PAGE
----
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Cablegate: Pm Muzito Asks for Assistance in Agricultural

VZCZCXYZ0003
OO RUEHWEB

DE RUEHKI #0860 2661038
ZNR UUUUU ZZH
O 231038Z SEP 09
FM AMEMBASSY KINSHASA
TO SECSTATE WASHDC IMMEDIATE 0107

UNCLAS KINSHASA 000860

SENSITIVE
SIPDIS

E.O. 12958: N/A
TAGS: PGOV PREL EAID EAGR EINV CG
SUBJECT: PM MUZITO ASKS FOR ASSISTANCE IN AGRICULTURAL
SECTOR

REF: A. KINSHASA 842
B. KINSHASA 822
C. KINSHASA 808
D. KINSHASA 787

1. (SBU) Prime Minister Adolphe Muzito called in the
Ambassador on September 23 to discuss next steps in following
up on the Secretary's August 10-11 visit to the DRC (see
reftels). Muzito pleaded for USG assistance for the GDRC's
administrative functions -- customs, banking, finance, public
accounting -- areas in which the GDRC has no or poor
functioning systems. He cited the Central Bank's lack of a
system to accurately measure imports, exports, and
remittances. Muzito said that this lack of administrative
capacity was even more serious than the DRC's deficiencies in
tangible areas, i.e., infrastructure, education, because the
administrative systems determine the success or failure in
these fields.

2. (SBU) Muzito lamented what he characterized as U.S.
absence from Africa's economic development. Chinese firms,
Muzito continued, have filled this void. The DRC, however,
would prefer to work with U.S. firms, as the U.S. has the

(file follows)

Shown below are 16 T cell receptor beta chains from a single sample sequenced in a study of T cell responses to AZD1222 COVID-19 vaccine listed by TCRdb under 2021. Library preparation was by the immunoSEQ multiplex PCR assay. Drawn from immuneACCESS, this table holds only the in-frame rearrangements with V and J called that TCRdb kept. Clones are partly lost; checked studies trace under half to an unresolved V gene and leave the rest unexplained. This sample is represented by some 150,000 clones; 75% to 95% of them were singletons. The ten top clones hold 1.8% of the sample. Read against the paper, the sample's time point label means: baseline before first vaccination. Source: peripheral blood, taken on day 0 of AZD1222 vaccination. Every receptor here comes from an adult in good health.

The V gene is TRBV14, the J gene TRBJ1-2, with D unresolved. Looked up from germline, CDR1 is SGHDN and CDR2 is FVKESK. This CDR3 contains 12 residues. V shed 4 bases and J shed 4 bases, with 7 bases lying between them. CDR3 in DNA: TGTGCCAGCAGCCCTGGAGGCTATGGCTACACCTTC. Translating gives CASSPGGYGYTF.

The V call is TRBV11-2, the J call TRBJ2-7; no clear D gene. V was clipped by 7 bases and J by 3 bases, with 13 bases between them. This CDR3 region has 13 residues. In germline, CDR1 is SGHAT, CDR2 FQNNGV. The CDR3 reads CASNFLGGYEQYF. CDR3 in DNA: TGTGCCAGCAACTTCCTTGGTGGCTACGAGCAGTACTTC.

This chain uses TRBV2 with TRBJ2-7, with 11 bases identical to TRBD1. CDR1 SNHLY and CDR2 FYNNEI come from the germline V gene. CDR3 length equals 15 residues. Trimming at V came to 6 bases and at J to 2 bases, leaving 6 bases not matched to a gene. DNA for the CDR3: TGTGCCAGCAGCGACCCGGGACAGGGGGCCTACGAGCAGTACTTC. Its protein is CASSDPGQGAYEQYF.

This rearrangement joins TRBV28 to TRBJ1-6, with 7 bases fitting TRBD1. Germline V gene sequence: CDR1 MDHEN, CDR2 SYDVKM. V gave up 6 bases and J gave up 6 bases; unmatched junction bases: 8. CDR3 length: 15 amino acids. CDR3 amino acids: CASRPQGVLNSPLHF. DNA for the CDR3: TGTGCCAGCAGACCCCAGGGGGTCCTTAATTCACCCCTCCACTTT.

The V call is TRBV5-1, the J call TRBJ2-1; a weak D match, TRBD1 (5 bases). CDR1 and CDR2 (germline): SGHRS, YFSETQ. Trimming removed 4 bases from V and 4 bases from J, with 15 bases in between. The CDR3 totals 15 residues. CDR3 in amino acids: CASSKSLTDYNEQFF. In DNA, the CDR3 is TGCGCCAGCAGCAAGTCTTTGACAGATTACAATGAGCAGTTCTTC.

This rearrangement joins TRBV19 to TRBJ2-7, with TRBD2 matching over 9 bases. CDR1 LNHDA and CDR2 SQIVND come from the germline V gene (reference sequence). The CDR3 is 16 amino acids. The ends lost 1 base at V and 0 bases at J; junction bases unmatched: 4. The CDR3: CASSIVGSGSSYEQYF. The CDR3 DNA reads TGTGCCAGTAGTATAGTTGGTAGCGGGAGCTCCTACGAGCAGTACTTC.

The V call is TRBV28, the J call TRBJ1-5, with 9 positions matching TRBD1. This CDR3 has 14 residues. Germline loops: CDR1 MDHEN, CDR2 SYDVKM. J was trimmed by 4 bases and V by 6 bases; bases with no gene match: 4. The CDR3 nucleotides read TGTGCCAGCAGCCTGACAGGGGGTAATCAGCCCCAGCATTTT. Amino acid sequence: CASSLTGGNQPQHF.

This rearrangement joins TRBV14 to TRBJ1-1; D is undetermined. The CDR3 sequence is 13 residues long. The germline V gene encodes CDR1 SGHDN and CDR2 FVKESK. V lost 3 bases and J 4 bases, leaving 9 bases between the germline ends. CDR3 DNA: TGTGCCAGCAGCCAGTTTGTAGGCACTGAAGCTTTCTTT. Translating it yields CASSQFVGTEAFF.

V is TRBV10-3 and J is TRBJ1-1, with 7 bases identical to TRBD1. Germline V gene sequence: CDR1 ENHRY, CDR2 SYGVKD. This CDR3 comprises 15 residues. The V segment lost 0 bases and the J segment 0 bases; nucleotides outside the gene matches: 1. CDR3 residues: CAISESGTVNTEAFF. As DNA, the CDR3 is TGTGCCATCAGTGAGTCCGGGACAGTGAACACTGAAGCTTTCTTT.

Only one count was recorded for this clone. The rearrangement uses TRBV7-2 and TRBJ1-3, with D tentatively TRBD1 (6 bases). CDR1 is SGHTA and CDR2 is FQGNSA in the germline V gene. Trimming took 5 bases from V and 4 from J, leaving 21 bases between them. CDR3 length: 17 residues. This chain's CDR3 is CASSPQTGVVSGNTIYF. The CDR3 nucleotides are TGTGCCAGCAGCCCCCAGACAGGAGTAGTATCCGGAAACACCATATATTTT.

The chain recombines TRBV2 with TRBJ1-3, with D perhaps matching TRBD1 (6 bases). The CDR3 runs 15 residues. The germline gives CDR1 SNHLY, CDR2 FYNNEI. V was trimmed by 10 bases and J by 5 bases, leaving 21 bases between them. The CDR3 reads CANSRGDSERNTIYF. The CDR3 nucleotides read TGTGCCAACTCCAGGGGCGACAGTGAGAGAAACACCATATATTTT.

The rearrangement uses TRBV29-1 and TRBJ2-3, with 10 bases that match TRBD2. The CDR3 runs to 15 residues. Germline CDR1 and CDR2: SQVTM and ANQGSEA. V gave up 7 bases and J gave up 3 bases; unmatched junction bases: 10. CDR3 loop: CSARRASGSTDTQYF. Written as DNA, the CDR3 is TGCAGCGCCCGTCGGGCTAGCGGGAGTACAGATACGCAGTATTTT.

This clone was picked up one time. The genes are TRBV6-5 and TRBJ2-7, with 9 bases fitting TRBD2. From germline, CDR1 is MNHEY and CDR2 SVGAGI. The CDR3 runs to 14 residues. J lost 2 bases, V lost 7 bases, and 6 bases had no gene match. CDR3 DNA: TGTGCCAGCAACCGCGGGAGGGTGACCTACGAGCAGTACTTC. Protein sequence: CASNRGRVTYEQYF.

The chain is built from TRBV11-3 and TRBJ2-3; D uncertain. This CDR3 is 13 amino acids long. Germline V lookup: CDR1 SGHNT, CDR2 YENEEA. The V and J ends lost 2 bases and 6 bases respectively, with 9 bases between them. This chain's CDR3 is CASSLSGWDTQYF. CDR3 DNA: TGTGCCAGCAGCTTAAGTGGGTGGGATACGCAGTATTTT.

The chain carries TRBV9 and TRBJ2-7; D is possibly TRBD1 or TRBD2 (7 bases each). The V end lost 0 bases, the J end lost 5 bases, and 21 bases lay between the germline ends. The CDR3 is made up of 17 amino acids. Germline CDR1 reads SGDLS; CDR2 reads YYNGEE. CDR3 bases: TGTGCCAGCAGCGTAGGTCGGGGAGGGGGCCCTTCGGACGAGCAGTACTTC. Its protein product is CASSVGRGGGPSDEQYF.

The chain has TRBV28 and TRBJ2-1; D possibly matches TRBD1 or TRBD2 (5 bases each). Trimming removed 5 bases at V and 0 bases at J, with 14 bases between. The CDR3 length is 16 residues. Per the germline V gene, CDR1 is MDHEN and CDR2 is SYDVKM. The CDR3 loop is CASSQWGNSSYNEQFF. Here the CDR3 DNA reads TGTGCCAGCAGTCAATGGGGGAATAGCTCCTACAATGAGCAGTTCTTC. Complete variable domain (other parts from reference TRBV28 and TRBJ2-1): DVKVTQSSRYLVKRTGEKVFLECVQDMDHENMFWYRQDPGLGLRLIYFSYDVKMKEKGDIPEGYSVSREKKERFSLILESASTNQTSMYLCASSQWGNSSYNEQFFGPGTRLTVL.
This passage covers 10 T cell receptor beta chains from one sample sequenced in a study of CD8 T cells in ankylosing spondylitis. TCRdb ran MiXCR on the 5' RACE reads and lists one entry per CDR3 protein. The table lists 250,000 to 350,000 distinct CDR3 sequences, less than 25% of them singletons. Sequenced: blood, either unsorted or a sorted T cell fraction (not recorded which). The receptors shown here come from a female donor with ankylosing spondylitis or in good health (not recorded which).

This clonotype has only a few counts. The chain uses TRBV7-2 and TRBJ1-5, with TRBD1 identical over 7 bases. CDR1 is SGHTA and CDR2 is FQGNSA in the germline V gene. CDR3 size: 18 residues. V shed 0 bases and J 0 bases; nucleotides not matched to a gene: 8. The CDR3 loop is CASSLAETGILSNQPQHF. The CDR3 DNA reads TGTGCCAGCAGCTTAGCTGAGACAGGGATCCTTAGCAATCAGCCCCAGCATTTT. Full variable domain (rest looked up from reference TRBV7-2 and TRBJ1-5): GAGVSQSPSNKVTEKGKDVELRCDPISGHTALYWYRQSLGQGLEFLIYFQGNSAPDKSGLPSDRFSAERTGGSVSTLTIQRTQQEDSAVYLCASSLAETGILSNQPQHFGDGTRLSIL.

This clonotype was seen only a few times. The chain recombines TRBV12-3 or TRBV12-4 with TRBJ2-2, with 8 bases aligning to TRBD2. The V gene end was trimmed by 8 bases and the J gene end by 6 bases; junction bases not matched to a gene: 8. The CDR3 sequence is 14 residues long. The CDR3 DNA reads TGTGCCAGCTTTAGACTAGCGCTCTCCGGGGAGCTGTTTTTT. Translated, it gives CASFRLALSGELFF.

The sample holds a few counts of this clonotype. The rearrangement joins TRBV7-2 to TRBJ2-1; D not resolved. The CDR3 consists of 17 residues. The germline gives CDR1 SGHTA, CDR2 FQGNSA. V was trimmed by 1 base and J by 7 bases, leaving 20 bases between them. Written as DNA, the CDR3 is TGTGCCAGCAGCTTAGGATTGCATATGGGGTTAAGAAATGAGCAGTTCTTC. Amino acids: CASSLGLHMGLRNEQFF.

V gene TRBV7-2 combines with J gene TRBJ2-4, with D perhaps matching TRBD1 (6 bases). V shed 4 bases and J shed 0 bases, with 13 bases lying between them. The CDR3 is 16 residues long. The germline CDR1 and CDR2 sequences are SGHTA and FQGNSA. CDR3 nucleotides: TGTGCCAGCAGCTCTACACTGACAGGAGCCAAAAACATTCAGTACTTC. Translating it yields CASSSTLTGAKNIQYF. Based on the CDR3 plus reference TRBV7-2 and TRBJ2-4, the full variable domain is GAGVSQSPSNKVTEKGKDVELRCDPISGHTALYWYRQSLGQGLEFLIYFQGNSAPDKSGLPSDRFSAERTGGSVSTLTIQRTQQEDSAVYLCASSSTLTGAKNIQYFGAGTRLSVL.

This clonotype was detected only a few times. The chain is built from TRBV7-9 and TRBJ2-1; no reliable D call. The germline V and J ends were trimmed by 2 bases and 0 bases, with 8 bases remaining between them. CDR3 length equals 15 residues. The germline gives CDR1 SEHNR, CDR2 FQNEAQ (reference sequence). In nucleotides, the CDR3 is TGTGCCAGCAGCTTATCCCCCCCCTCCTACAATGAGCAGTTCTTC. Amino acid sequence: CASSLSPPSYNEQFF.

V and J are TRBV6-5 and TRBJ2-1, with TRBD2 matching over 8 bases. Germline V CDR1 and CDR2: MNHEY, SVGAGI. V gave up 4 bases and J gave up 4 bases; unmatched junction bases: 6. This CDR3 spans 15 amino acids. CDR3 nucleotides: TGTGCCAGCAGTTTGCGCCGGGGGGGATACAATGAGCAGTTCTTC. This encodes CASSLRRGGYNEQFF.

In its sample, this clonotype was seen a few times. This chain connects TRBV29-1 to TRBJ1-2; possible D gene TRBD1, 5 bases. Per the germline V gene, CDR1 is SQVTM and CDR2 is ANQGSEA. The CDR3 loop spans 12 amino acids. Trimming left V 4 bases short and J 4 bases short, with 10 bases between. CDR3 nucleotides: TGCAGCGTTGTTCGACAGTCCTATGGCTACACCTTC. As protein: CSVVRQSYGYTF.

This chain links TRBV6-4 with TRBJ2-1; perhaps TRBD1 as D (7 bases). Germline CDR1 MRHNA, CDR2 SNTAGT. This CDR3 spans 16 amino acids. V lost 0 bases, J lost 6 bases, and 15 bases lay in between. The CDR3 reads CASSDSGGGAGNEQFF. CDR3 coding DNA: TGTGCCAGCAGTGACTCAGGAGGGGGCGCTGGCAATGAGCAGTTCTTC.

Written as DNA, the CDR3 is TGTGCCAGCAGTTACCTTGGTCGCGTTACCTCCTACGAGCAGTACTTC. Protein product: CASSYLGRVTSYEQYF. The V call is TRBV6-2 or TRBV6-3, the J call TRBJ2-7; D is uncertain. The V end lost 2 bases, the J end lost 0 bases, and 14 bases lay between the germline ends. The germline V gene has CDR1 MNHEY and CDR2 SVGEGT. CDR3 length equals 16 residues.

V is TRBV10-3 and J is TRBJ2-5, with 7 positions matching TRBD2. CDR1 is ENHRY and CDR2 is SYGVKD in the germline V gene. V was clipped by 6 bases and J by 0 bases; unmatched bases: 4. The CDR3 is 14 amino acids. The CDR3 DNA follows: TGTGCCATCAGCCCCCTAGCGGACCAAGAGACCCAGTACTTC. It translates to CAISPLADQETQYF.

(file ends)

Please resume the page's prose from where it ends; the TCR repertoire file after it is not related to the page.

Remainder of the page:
skills and knowledge in areas, in which the DRC would like to
accelerate development (agriculture). The DRC, Muzito
pointed out, lacks a farming culture, and the U.S. is
well-suited to help the DRC develop this sector. Reminiscing
about Peace Corps in Zaire in the 1960s-80s, Muzito suggested
the creation of some kind of "agricultural Peace Crops,"
whereby U.S. agricultural experts would come to the DRC to
educate and train DRC farmers "in the fields." Muzito opined
that such a program could indeed be used throughout Africa to
improve food security and agricultural productivity.

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3. (SBU) Turning to the private sector, Muzito remarked that
there was one U.S. investor, Tenke Fungurme Mining (TFM),
that was well ensconced in the DRC, but the GDRC would like
to attract other U.S. investors. Ambassador noted that he
would soon be attending the Corporate Council on Africa's
conference in Washington, so this would be an opportunity to
discuss investment possibilities. The Ambassador added,
however, that any U.S. firm interested in the DRC, would
almost certainly inquire about TFM's on-going problems with
the GDRC.

4. (SBU) Muzito concluded by reminding the Ambassador that
the Secretary had suggested to him the possibility of the DRC
creating some kind of fund, into which companies would pay a
percentage of their earnings earmarked for developing the
DRC's infrastructure.
GARVELINK

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